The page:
Some authors report a recurrence reduction in the tracheostoma area from 11.5% to 2.7% in laryngectomized patients in whom there was paratracheal and retrosternal dissection together with postoperative radiotherapy involving the upper mediastinum, tracheostoma and paratracheal region.18 Paratracheal neck dissection may show up to 65% of microscopic lymphnode involvement in cases of subglottic involvement.25.

Patients with advanced larynx tumors who present dyspnea at the time of diagnosis may require emergency tracheostomy. Many of these tumors that cause upper airway obstruction also extend towards the subglottis. Prior tracheostomy in these patients, necessary to establish a new airway has been identified as an important risk factor for recurrences in the tracheostoma area1,7,19. This is due to the fact that prior tracheostomy may allow the implantation of viable neoplastic cells from tumor shedding that have an intense inflammatory process and repair granulation tissue - the bed may be prone to cell adhesion.2 In the literature such risk is reported as varying between 8 and 41%1,6.

Many authors also consent that the time span between the tracheostomy and laryngectomy could increase the risk of tumor implantation, thus making the surgical area prone to recurrences.2,5,10.

In an attempt to establish a more adequate prognosis for patients with recurrences in the tracheostoma area, Sisson et al.12 described a classification system for recurrences. Type I would be localized recurrence with a small nodule in the upper portion of the tracheostoma, and no esophageal disease. Prognosis is relatively favorable if the recurrence is detected at this stage.

Type II involves the tracheostoma upper half and the esophagus - prognosis is variable, depending on the esophagus region involved. Type III starts in the tracheostoma lower half, and would usually have a direct invasion towards the mediastinum. Type IV indicates that the disease extends laterally, involving the region below the clavicles.

Another risk factor proposed for recurrences in the tracheostoma area would be endotracheal intubation as a source of transport and implantation of tumor cells20.

Other authors also describe recurrences in the tracheostoma area in patients subjected to total laryngectomy that had previously undergone partial laryngectomy5,10.

It has been suggested that possible tumor cell implants could occur in the tracheostoma area through the very contact of this area with the surgeon's hand, that very likely moments before were manipulating the primary tumor area. We believe and agree with these authors that tumor implantation must not be totally disregarded as a possible mechanism of remote tumor spread.

Reddy et al.21 investigated the relationship of p53 elevation and recurrences in the tracheostoma area, when they studied a group of patients classified as T1 glottic. These patients were initially treated by radiotherapy alone and subsequently submitted to rescue laryngectomy because of local tumor recurrence. Recurrence in the tracheostoma area happened in 25% of the patients who underwent rescue laryngectomy after the first recurrence. There was no correlation between p53 elevation, obtained by means of an immunohistochemistry analysis of a larynx biopsy before radiotherapy and recurrence in the tracheostoma area.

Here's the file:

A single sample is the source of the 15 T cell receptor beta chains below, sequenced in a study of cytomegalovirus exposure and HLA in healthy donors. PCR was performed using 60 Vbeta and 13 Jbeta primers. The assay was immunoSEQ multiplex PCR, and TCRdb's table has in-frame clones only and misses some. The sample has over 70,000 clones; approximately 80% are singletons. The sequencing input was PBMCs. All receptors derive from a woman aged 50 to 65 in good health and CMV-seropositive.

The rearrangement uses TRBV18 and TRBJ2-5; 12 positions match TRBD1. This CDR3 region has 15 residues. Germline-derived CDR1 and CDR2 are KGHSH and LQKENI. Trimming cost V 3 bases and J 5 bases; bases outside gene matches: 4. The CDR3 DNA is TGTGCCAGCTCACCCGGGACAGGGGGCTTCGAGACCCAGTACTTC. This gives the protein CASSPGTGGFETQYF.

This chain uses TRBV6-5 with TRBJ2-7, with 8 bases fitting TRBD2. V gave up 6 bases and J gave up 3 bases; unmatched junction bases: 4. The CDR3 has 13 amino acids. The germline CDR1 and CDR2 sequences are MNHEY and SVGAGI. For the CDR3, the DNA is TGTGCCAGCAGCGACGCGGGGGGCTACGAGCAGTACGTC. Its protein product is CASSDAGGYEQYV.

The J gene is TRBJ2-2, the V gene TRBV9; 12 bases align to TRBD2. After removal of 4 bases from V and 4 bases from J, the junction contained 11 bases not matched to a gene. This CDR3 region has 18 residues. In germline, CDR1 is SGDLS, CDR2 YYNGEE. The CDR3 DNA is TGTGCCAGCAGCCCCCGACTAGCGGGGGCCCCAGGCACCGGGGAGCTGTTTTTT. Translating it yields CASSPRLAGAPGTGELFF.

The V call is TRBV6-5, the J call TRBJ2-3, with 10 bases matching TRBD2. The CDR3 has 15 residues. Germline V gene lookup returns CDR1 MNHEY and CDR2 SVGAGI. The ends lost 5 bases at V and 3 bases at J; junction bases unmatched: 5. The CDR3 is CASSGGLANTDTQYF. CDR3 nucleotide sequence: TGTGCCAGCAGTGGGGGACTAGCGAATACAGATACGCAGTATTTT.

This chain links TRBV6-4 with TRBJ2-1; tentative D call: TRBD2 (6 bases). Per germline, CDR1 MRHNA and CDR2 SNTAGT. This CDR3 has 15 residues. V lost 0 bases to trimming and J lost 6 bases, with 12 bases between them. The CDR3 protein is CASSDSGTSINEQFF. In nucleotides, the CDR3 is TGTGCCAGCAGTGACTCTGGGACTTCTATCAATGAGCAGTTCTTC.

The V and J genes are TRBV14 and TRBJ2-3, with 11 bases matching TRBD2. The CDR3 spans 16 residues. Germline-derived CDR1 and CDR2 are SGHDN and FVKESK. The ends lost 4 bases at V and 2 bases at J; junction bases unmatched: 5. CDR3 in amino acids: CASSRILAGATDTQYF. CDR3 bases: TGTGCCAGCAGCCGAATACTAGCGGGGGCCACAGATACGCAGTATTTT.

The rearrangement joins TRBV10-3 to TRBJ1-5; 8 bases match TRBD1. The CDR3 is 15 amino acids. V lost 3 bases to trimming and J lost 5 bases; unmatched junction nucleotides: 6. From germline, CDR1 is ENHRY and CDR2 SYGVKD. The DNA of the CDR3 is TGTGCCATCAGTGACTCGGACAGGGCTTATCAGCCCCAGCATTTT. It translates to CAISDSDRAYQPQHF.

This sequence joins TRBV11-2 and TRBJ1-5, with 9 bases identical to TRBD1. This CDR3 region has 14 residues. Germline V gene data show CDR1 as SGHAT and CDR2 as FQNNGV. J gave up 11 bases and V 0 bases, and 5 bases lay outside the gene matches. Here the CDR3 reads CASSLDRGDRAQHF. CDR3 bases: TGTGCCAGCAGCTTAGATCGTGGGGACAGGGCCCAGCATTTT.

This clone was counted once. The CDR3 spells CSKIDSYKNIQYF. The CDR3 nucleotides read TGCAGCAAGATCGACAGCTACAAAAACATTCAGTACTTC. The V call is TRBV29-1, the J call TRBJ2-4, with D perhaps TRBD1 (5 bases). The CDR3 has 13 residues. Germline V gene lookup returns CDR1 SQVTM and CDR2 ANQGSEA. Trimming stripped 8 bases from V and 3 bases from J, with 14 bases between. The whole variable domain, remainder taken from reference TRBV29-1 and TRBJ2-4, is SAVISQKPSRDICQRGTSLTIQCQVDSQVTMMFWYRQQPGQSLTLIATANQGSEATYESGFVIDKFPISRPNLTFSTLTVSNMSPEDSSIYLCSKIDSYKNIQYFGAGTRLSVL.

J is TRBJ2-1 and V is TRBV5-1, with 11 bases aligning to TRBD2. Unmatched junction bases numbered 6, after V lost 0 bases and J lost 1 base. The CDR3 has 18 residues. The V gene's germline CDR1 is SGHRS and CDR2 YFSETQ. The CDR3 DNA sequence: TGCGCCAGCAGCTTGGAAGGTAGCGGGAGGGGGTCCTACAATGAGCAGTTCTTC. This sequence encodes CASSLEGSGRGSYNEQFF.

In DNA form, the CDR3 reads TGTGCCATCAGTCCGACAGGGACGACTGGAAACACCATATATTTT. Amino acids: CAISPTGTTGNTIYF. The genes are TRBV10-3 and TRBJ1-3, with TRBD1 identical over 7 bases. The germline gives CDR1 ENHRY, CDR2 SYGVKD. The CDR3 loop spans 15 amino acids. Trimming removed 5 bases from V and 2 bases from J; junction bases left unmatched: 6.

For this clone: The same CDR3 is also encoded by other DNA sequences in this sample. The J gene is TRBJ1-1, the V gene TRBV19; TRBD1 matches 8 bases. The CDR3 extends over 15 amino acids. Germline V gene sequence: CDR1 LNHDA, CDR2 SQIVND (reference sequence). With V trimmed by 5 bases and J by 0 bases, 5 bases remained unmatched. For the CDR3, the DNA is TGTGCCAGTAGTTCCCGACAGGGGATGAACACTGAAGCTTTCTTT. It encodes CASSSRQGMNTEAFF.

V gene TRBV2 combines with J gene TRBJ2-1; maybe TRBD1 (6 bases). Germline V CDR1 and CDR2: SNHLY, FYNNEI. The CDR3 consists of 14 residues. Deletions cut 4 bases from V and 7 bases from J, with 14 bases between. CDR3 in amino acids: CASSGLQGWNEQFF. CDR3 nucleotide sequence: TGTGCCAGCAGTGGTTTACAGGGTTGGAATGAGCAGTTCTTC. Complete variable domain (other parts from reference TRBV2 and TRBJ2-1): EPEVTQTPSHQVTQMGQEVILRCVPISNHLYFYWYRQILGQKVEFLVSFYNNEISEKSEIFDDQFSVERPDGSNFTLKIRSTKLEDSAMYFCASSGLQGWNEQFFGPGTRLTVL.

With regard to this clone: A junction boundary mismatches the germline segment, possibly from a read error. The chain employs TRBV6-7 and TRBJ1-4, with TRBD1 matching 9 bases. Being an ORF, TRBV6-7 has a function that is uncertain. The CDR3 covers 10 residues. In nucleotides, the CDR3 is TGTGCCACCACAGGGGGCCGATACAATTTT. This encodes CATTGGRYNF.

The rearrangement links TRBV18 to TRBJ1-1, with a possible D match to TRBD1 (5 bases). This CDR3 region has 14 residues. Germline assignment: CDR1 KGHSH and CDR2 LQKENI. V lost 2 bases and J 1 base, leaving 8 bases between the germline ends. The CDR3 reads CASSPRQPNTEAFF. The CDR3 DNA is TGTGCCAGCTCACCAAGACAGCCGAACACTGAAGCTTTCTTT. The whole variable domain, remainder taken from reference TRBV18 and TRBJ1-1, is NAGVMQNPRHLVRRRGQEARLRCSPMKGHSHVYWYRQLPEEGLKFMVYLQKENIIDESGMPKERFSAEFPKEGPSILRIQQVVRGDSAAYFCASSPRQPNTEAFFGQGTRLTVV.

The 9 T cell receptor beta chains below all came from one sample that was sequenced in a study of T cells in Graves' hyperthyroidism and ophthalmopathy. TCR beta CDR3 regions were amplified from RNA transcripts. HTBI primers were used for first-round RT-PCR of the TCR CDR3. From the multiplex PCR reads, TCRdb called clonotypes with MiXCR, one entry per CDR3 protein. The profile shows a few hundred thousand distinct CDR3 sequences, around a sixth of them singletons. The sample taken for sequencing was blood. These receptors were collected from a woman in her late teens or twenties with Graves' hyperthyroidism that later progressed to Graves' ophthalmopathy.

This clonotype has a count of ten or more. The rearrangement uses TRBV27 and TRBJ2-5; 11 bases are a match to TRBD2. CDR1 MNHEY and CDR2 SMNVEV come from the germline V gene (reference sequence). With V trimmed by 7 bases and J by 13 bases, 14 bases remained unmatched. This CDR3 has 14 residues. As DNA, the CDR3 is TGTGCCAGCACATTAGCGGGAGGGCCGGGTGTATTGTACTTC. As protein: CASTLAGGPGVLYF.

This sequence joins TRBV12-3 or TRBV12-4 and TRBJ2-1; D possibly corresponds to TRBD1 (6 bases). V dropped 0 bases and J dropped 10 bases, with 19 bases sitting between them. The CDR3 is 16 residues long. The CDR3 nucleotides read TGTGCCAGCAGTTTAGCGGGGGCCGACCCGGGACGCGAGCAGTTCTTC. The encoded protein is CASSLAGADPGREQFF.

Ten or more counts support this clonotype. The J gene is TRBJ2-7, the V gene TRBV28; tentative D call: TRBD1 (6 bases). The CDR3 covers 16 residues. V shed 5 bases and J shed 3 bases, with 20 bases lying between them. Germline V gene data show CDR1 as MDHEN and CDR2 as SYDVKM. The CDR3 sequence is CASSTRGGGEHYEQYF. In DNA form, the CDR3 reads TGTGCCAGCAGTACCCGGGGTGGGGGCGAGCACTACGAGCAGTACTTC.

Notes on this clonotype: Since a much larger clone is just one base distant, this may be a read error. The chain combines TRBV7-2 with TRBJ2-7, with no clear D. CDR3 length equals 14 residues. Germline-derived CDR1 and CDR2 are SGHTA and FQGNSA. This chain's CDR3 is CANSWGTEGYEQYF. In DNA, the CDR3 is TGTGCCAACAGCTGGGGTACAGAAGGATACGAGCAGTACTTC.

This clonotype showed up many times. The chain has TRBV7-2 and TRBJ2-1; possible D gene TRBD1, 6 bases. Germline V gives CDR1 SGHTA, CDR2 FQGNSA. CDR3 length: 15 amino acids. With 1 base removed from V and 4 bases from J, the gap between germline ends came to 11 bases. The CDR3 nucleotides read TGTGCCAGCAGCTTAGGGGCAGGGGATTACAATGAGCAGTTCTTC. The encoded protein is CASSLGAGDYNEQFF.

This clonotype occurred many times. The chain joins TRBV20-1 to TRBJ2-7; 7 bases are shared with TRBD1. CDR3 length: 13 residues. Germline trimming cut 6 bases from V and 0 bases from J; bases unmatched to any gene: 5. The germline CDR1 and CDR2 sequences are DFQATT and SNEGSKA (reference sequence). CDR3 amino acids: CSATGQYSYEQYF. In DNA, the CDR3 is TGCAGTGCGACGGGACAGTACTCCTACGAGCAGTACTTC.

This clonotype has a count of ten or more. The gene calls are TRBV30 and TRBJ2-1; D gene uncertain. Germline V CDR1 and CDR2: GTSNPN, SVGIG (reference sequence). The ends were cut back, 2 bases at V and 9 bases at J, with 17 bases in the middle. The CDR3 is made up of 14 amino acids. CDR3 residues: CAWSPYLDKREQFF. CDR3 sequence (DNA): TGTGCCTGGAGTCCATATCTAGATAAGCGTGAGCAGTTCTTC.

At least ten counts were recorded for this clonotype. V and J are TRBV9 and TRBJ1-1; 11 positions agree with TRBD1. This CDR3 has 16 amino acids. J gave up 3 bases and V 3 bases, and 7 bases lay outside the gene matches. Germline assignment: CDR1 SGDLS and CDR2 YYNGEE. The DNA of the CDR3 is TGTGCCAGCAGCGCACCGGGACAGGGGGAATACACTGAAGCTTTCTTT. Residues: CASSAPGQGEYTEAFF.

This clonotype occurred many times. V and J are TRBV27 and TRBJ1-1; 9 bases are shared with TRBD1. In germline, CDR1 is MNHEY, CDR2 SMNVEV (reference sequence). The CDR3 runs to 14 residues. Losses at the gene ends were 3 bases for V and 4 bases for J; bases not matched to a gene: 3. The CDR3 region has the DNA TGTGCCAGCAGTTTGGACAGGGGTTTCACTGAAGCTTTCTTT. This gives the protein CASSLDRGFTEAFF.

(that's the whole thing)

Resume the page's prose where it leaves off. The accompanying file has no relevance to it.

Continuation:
Identifying tumor markers related to the risk of distant spread, as well as chemo or radiosensibility would be of great help in planning therapy. Moreover, this could allow us to better understand the disease and then develop new and early methods to detect and treat this disease.

Many prevention methods have been proposed in an attempt to preclude recurrences in the tracheostoma area, such as lower trachea resection and paratracheal lymphnode dissection; avoid tracheostomy prior to the definitive surgical procedure; emergency laryngectomy instead of tracheostomy in patients with severe respiratory obstruction; post-operative radiotherapy in the tracheostoma area and upper mediastinum26-29.

As we said before, prior tracheostomy is considered an important risk factor to the development of recurrences in the tracheostoma area. Aiming at avoiding this type of procedure, some authors have proposed emergency laryngectomy in patients with severe respiratory obstruction due to advanced larynx tumors11,24.

Narula et al.22 described the term emergency laryngectomy as being a total laryngectomy carried out within 24 hours of the diagnosis of a malignant larynx neoplasia without previous treatment, because of clinical symptoms of respiratory obstruction presented by the patient with advanced stage larynx cancer. They conclude with this study, in which they compared two random groups (one group submitted to tracheostomy prior to laryngectomy and another group submitted to emergency laryngectomy), that emergency laryngectomy did not offer any advantage for patient survival.